Sterling's fall against the US dollar, to close to an 11-month low, should remind us of one of the market's more curious relationships. I refer to that between the $/£ rate and relative house prices in the two countries. When UK house prices have been weak relative to US ones, sterling has been weak too; this happened in 2001, 2005 and 2008. Conversely, strong UK house prices - in 2002 and 2006-07 - have been associated with a strong pound.
Yes, the correlation isn't perfect - sometimes sterling has fallen more than house price suggest, and sometimes less. But given that very few things are systematically related to the $/£ rate, the relationship is impressive. There's a less than one-in-5000 chance that it could arise by accident in random data.
And the link is surprising. House price booms are usually accompanied by current account deficits. You might think these are bad for currencies, so you'd expect the relationship between house prices and the $/£ rate to be the opposite from that in our chart. And many economists think housing is not net wealth at all, which poses the question of why they should be related to the exchange rate.
One answer is that house prices are associated with monetary policy expectations. Rising house prices lead to expectations of rising interest rates, which strengthen a currency. Also, house prices are associated with expectations of economic growth; people only pay fancy prices if they are confident about the future, and this is good for a currency too.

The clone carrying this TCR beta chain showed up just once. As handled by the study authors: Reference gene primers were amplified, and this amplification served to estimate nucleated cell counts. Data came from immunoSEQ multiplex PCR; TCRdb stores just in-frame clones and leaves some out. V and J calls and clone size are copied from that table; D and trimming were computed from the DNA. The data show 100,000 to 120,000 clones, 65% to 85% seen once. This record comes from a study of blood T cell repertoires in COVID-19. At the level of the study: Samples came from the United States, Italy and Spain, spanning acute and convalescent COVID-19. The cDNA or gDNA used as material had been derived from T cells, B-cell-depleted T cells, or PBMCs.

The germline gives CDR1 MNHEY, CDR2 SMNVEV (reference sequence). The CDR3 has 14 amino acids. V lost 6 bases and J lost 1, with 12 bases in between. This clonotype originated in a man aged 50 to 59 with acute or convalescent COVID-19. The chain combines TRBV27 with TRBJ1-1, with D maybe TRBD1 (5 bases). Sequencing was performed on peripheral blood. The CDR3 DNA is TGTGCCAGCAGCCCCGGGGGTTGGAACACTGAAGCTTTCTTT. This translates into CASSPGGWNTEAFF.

In this context, we shouldn't be surprised that sterling's dip has coincided with a wobble in the UK housing market; the Nationwide says prices fell 1 per cent in February, and the Bank of England says mortgage approvals dropped by 17.2 per cent in January. By contrast, latest US figures - admittedly only for December - show that prices are rising. And whilst other figures show a drop in sales of pre-owned houses in January, these are still above last spring's levels, which cannot be said of UK mortgage approvals.
Now, you might object here that if sterling falls significantly this year, it will be not because the housing market falters but because investors will panic about UK government borrowing.
Let's say this happens. In such an event, it's quite likely that house prices would fall. Such a panic would raise shorter-dated gilt yields, making fixed-rate mortgages more expensive. And the government would be forced into emergency spending cuts and tax rises, which would hit the economy and people's willingness to borrow; public sector workers buy houses too, remember. The correlation between house prices and sterling would therefore continue.
The message here is simple. If you think the pound will fall, you should also be pessimistic about house prices.